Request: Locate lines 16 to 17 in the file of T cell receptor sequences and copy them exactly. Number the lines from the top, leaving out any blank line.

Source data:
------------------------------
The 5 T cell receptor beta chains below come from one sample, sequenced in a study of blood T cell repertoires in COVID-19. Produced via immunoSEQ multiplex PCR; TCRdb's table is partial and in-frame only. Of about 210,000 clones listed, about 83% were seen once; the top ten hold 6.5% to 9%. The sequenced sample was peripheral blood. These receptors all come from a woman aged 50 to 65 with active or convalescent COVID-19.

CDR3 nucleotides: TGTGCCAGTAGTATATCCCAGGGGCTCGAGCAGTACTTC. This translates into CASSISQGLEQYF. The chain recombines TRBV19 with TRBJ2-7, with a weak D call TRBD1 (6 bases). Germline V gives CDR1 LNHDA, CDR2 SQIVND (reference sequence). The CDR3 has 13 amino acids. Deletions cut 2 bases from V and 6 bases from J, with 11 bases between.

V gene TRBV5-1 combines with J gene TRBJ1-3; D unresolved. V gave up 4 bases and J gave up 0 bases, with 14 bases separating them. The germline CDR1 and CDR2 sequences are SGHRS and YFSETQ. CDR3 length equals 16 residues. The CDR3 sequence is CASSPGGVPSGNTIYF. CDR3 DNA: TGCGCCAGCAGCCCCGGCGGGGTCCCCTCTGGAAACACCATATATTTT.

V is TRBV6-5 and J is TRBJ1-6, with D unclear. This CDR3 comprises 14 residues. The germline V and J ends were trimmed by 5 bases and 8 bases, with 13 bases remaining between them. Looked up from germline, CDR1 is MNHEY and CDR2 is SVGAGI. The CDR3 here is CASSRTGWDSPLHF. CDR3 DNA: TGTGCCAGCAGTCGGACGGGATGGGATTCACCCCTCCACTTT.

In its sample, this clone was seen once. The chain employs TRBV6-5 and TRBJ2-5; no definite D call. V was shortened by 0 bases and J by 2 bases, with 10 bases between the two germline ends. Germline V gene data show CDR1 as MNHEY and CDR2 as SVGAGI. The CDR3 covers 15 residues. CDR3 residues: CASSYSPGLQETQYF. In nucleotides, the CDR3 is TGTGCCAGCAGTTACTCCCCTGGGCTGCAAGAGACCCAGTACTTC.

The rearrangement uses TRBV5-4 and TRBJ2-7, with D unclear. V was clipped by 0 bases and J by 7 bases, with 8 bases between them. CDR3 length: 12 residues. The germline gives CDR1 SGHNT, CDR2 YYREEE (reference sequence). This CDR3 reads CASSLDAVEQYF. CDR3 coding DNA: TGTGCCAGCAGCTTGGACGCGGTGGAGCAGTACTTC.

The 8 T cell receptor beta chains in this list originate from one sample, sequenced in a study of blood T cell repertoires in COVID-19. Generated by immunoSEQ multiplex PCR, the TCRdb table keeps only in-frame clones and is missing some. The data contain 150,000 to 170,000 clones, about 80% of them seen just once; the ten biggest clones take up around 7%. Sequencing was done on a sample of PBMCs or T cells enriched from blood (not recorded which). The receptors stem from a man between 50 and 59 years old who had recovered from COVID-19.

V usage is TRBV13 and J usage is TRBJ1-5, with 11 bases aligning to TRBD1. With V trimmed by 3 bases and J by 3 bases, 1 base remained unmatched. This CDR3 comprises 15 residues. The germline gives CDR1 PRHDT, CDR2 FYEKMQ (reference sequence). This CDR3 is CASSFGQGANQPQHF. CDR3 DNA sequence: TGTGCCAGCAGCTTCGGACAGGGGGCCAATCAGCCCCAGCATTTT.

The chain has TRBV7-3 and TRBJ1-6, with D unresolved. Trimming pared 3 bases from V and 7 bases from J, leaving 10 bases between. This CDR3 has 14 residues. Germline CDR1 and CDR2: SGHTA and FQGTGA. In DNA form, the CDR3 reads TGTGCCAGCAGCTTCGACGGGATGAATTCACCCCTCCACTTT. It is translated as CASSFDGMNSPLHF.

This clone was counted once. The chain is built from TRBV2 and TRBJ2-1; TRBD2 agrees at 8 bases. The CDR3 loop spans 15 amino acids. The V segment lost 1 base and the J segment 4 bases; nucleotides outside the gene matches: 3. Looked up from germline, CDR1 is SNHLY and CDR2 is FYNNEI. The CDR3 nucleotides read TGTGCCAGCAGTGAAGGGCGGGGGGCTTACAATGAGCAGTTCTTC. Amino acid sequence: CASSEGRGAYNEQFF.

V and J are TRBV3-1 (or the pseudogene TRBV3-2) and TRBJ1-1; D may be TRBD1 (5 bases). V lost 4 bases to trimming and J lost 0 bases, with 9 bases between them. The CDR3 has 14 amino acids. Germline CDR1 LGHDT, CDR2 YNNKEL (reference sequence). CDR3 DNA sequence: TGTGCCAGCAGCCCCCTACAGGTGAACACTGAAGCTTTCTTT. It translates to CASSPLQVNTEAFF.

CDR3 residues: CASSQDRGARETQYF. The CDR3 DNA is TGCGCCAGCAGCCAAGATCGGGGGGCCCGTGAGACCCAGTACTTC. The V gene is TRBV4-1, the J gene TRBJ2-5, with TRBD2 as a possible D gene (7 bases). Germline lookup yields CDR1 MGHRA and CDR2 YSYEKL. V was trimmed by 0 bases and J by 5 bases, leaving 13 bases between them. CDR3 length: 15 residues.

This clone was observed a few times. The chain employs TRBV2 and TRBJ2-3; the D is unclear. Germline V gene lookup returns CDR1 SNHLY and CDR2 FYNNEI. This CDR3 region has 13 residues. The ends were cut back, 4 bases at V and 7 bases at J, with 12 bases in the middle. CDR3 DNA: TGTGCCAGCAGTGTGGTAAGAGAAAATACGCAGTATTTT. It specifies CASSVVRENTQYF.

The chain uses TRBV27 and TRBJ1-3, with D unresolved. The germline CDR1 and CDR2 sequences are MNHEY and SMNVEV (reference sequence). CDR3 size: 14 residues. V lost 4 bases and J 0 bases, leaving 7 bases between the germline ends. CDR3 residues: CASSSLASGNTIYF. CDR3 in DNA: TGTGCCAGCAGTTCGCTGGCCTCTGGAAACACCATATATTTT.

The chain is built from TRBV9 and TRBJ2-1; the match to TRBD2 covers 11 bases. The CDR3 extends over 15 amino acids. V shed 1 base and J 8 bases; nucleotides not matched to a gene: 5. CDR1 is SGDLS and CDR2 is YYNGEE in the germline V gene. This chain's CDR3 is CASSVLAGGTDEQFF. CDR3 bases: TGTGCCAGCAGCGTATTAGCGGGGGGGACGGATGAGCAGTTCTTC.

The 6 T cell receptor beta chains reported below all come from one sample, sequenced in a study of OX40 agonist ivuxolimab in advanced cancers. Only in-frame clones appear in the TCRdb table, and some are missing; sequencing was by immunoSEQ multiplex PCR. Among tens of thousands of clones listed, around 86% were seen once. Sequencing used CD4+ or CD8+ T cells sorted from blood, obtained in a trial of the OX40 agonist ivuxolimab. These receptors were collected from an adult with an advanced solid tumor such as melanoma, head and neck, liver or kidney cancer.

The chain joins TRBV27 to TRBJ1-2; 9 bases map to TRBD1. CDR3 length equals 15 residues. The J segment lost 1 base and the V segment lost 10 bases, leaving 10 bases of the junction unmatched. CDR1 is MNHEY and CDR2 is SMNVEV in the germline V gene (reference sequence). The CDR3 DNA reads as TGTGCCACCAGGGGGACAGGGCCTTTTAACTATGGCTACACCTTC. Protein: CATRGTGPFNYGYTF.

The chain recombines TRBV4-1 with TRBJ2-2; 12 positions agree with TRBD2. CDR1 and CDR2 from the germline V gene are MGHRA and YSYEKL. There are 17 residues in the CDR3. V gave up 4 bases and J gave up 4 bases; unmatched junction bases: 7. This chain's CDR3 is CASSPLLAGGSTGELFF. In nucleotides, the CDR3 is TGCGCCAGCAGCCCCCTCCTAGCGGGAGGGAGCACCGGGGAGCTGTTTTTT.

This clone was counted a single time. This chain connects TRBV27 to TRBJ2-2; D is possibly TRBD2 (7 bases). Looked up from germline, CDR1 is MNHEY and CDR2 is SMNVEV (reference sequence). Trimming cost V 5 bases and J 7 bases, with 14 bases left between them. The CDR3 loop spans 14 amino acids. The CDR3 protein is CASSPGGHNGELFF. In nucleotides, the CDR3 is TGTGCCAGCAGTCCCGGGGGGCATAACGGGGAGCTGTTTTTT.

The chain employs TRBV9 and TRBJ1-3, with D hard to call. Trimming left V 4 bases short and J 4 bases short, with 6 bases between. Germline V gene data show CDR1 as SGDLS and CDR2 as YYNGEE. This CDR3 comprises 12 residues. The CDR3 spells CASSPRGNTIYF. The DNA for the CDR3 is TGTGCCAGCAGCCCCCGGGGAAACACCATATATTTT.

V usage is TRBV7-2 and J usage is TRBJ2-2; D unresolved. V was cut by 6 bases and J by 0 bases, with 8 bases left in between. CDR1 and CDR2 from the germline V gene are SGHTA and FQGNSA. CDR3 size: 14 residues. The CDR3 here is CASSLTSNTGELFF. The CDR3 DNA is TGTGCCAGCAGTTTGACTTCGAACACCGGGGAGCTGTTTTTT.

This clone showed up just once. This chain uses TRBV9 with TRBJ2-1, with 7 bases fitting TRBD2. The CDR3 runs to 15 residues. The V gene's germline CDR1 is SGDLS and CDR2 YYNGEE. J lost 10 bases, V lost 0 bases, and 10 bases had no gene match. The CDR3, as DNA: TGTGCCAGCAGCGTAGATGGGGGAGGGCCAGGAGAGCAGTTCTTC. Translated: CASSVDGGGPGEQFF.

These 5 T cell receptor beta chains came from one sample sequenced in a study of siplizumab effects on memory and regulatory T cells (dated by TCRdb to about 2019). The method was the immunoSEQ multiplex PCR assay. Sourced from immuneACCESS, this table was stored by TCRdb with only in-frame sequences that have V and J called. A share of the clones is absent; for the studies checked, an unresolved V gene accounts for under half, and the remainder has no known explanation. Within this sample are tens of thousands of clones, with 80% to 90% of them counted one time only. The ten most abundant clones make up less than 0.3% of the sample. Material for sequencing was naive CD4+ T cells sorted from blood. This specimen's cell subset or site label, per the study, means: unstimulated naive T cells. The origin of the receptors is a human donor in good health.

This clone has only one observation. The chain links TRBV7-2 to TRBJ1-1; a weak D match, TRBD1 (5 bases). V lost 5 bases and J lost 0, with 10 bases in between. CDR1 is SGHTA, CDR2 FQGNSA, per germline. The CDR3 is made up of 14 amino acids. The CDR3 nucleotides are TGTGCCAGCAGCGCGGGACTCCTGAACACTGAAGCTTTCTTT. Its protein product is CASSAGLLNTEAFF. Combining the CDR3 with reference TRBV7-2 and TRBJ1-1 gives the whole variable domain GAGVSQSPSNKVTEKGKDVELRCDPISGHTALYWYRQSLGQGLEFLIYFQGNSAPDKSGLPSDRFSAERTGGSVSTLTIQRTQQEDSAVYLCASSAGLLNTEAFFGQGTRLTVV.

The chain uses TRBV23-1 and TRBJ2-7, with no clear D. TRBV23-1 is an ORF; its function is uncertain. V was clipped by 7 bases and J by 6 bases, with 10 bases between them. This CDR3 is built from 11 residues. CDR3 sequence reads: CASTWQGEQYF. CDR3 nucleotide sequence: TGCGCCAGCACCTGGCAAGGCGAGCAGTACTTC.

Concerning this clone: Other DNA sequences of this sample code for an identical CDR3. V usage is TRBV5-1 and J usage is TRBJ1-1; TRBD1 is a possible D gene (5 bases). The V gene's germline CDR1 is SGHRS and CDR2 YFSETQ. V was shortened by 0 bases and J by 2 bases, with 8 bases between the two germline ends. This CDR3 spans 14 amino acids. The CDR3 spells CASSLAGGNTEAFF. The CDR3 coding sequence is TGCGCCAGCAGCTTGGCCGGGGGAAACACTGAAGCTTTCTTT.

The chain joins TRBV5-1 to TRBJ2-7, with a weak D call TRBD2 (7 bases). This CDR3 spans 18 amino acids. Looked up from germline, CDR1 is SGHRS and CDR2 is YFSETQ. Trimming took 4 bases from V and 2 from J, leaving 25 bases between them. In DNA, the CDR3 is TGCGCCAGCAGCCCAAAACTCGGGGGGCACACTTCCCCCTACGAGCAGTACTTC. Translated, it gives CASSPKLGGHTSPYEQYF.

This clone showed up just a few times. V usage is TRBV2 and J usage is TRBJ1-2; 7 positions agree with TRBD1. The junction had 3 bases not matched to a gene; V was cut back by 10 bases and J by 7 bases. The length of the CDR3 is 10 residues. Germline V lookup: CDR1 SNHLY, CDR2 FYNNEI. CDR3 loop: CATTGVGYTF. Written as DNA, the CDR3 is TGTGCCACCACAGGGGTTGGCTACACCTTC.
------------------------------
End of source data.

The 6 T cell receptor beta chains reported below all come from one sample, sequenced in a study of OX40 agonist ivuxolimab in advanced cancers. Only in-frame clones appear in the TCRdb table, and some are missing; sequencing was by immunoSEQ multiplex PCR. Among tens of thousands of clones listed, around 86% were seen once. Sequencing used CD4+ or CD8+ T cells sorted from blood, obtained in a trial of the OX40 agonist ivuxolimab. These receptors were collected from an adult with an advanced solid tumor such as melanoma, head and neck, liver or kidney cancer.

The chain joins TRBV27 to TRBJ1-2; 9 bases map to TRBD1. CDR3 length equals 15 residues. The J segment lost 1 base and the V segment lost 10 bases, leaving 10 bases of the junction unmatched. CDR1 is MNHEY and CDR2 is SMNVEV in the germline V gene (reference sequence). The CDR3 DNA reads as TGTGCCACCAGGGGGACAGGGCCTTTTAACTATGGCTACACCTTC. Protein: CATRGTGPFNYGYTF.